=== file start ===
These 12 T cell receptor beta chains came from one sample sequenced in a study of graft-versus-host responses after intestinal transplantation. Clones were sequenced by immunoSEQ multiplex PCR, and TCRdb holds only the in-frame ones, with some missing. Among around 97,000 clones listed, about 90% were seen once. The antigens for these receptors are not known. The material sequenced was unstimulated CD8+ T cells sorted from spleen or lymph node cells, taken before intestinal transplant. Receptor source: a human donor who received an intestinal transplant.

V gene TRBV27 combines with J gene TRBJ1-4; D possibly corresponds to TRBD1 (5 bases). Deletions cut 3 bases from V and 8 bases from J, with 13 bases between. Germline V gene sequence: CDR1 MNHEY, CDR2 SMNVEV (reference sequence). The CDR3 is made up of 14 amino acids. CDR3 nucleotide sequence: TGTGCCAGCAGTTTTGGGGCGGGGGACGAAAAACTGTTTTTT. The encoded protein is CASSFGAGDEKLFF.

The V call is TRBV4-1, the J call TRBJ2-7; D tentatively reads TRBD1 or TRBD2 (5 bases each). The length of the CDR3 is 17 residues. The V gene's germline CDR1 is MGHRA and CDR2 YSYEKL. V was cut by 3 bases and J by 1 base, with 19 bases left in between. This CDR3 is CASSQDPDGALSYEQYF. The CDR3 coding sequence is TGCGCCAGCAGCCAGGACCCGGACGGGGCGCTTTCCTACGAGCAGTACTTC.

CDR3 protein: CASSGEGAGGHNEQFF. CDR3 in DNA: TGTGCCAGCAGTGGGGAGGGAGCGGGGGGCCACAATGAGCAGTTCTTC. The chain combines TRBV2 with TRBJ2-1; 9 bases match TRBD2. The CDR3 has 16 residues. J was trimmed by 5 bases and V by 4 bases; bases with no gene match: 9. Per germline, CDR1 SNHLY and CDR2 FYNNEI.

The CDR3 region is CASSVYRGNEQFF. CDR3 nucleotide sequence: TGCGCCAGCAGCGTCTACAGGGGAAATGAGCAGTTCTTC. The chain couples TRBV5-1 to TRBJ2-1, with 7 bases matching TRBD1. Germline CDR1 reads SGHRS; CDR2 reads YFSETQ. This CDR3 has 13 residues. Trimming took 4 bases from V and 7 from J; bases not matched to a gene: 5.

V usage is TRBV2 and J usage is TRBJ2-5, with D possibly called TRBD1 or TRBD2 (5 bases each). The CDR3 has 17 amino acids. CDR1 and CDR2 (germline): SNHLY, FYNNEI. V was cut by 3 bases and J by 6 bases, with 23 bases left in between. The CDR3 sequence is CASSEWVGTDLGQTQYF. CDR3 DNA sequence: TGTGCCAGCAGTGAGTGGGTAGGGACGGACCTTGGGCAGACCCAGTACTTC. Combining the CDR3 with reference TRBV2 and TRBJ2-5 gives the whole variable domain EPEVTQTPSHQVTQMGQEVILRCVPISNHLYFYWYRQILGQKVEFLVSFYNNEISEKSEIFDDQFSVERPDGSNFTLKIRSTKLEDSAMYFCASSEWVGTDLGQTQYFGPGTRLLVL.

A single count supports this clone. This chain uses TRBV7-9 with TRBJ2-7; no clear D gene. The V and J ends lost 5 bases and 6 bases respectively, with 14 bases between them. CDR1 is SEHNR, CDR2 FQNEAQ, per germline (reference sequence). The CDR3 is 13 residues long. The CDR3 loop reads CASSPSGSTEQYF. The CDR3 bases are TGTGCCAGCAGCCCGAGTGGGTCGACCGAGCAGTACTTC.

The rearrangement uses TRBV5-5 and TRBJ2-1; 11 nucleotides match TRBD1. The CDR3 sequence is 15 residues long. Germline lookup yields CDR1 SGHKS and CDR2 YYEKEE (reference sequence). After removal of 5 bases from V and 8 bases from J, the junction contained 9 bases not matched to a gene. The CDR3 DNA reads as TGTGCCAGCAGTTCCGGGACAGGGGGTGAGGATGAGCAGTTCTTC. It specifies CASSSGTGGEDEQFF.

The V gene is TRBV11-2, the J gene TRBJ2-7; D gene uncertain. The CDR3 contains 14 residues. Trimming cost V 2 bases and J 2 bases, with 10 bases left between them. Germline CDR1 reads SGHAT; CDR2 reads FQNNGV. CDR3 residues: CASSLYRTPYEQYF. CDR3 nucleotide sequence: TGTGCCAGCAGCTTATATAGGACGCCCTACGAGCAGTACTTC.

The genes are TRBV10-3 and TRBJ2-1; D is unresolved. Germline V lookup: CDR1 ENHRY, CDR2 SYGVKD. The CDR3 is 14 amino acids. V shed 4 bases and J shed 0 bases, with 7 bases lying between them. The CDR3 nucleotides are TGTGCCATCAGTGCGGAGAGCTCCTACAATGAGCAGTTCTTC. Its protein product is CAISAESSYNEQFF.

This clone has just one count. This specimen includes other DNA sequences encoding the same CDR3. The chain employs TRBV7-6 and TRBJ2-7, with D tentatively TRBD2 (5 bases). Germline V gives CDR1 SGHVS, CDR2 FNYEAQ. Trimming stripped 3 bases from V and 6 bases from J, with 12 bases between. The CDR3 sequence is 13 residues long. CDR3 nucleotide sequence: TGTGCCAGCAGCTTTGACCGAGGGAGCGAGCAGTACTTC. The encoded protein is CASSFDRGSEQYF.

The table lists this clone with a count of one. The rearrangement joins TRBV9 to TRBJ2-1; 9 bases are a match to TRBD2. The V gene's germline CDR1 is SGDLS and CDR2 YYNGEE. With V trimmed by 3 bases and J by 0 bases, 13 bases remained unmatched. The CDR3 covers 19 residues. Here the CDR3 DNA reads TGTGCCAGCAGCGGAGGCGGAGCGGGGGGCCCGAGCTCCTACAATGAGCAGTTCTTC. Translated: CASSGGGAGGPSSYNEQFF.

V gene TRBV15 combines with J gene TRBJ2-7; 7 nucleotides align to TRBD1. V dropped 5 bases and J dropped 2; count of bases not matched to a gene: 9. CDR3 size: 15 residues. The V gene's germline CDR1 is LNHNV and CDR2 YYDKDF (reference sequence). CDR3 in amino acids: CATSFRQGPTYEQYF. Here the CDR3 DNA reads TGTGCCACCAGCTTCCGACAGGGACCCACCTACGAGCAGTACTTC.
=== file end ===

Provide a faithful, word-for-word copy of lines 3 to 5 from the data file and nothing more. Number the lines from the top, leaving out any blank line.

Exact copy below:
The V call is TRBV4-1, the J call TRBJ2-7; D tentatively reads TRBD1 or TRBD2 (5 bases each). The length of the CDR3 is 17 residues. The V gene's germline CDR1 is MGHRA and CDR2 YSYEKL. V was cut by 3 bases and J by 1 base, with 19 bases left in between. This CDR3 is CASSQDPDGALSYEQYF. The CDR3 coding sequence is TGCGCCAGCAGCCAGGACCCGGACGGGGCGCTTTCCTACGAGCAGTACTTC.

CDR3 protein: CASSGEGAGGHNEQFF. CDR3 in DNA: TGTGCCAGCAGTGGGGAGGGAGCGGGGGGCCACAATGAGCAGTTCTTC. The chain combines TRBV2 with TRBJ2-1; 9 bases match TRBD2. The CDR3 has 16 residues. J was trimmed by 5 bases and V by 4 bases; bases with no gene match: 9. Per germline, CDR1 SNHLY and CDR2 FYNNEI.

The CDR3 region is CASSVYRGNEQFF. CDR3 nucleotide sequence: TGCGCCAGCAGCGTCTACAGGGGAAATGAGCAGTTCTTC. The chain couples TRBV5-1 to TRBJ2-1, with 7 bases matching TRBD1. Germline CDR1 reads SGHRS; CDR2 reads YFSETQ. This CDR3 has 13 residues. Trimming took 4 bases from V and 7 from J; bases not matched to a gene: 5.